More fires and evacuations in weary California
Firefighters battled several active wildfires on Thursday in California but appeared to make headway against a number of major blazes that have forced mass evacuations and power cuts.
Two fast-moving infernos broke out early Thursday in the southern part of the state, burning several homes and forcing people to flee.
One -- the Hillside Fire -- was in San Bernardino, some 60 miles (100 kilometers) east of Los Angeles, while the other -- the 46 Fire -- was in neighboring Riverside County.
Hundreds of firefighters backed by water-dropping helicopters were attacking the infernos driven by record so-called Santa Ana winds that have prompted unprecedented warnings of "extremely critical" fire risk -- the most severe category.
The National Weather Service said although the warnings would remain in effect through Thursday for much of Los Angeles and Ventura counties, conditions had improved.
"Winds are somewhat lighter today over most areas, which is good news for our firefighters," it said.
In northern California, firefighters reported making significant progress against the massive Kincade Fire, which erupted October 23 and has ravaged the Sonoma County wine region.
The blaze, the biggest this season, has destroyed nearly 300 homes and other properties, including several wineries, and burned nearly 77,000 acres (31,000 hectares). It was 60 percent contained on Thursday.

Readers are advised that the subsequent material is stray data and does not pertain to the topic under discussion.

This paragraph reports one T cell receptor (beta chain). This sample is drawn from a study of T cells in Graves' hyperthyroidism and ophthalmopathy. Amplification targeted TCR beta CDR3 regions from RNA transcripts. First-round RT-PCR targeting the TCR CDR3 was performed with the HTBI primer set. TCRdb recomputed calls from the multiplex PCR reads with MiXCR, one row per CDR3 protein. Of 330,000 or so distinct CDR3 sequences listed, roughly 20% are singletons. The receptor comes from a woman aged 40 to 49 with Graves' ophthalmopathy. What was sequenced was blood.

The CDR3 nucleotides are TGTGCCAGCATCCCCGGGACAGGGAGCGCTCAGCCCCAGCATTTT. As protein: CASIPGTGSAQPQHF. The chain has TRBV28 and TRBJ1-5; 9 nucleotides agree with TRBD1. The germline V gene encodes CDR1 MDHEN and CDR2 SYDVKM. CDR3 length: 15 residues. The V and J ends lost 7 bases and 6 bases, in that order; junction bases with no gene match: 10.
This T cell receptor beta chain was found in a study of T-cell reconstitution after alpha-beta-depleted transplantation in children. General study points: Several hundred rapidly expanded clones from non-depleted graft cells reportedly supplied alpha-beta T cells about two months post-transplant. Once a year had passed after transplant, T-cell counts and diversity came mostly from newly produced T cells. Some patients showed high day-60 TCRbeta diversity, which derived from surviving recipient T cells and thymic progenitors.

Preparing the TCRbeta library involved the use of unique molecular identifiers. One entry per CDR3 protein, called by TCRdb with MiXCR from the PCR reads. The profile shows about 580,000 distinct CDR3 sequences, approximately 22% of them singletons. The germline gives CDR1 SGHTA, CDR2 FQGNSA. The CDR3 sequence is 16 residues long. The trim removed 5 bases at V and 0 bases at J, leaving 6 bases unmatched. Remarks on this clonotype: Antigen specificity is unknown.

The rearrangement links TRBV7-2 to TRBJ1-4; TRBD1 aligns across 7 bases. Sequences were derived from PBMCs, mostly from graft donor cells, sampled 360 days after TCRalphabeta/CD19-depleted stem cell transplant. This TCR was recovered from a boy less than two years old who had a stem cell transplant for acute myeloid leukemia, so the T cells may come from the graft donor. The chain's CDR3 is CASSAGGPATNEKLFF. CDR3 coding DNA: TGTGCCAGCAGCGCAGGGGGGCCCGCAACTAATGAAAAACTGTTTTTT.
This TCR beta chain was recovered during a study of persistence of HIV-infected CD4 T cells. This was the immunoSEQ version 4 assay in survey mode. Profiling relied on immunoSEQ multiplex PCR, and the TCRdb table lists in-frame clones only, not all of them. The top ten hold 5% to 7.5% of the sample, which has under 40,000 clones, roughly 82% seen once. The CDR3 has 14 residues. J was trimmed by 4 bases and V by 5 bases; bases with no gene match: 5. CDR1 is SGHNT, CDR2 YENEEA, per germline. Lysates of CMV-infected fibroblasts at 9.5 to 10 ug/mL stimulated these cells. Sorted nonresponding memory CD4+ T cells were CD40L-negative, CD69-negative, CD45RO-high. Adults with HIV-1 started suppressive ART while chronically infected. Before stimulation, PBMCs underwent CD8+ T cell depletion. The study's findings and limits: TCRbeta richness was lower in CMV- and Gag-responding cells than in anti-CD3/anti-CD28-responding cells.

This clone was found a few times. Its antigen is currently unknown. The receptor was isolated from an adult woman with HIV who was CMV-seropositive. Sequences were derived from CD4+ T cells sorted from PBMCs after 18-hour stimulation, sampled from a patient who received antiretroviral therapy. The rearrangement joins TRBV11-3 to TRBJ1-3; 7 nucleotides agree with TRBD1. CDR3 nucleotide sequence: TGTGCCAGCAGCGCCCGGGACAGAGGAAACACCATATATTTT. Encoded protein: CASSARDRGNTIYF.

A mandatory evacuation order was lifted allowing tens of thousands of residents to return to their homes.
Fire crews meanwhile continued to battle a blaze in the Simi Valley, northwest of Los Angeles, where a fire broke out on Wednesday and came dangerously close to the Ronald Reagan Presidential Library.
- 'A lot of threats' -
About 30,000 people were forced to evacuate as the flames raged into the night, fueled by wind gusts of up to 70 miles per hour.
The winds were powerful enough to overturn some trucks on a nearby highway.
More than 700 firefighters were battling the blaze known as the Easy-Fire, backed by helicopters and aircraft dumping water and fire retardant.
"We are still not through this," Ventura County Fire Chief Mark Lorenzen told reporters late Wednesday. "We have another 24 hours of significant weather conditions and a lot of threats."
It was unclear what started the fire but Southern California Edison said it began near one of its powerlines which had not been cut off.
The utility, as well as other power companies throughout the state, has been shutting off power to hundreds of thousands of customers in a bid to lower the fire risk.
The Ventura County Fire Department said the Easy fire has burned 1,723 acres and has been 10 percent contained as of Thursday morning.
California Governor Gavin Newsom has declared a statewide emergency because of the fires and secured federal funding to assist agencies responding to the fires.
The blazes come as California is still reeling from the aftermath of the most destructive wildfire in state history -- the Camp Fire, which destroyed the town of Paradise and killed 86 people last year.
Similar blazes in northern California, including in the Napa and Sonoma wine regions, killed 44 people in 2017 and destroyed thousands of structures.
Remarkably, there have been no fatalities linked to this year's fires.
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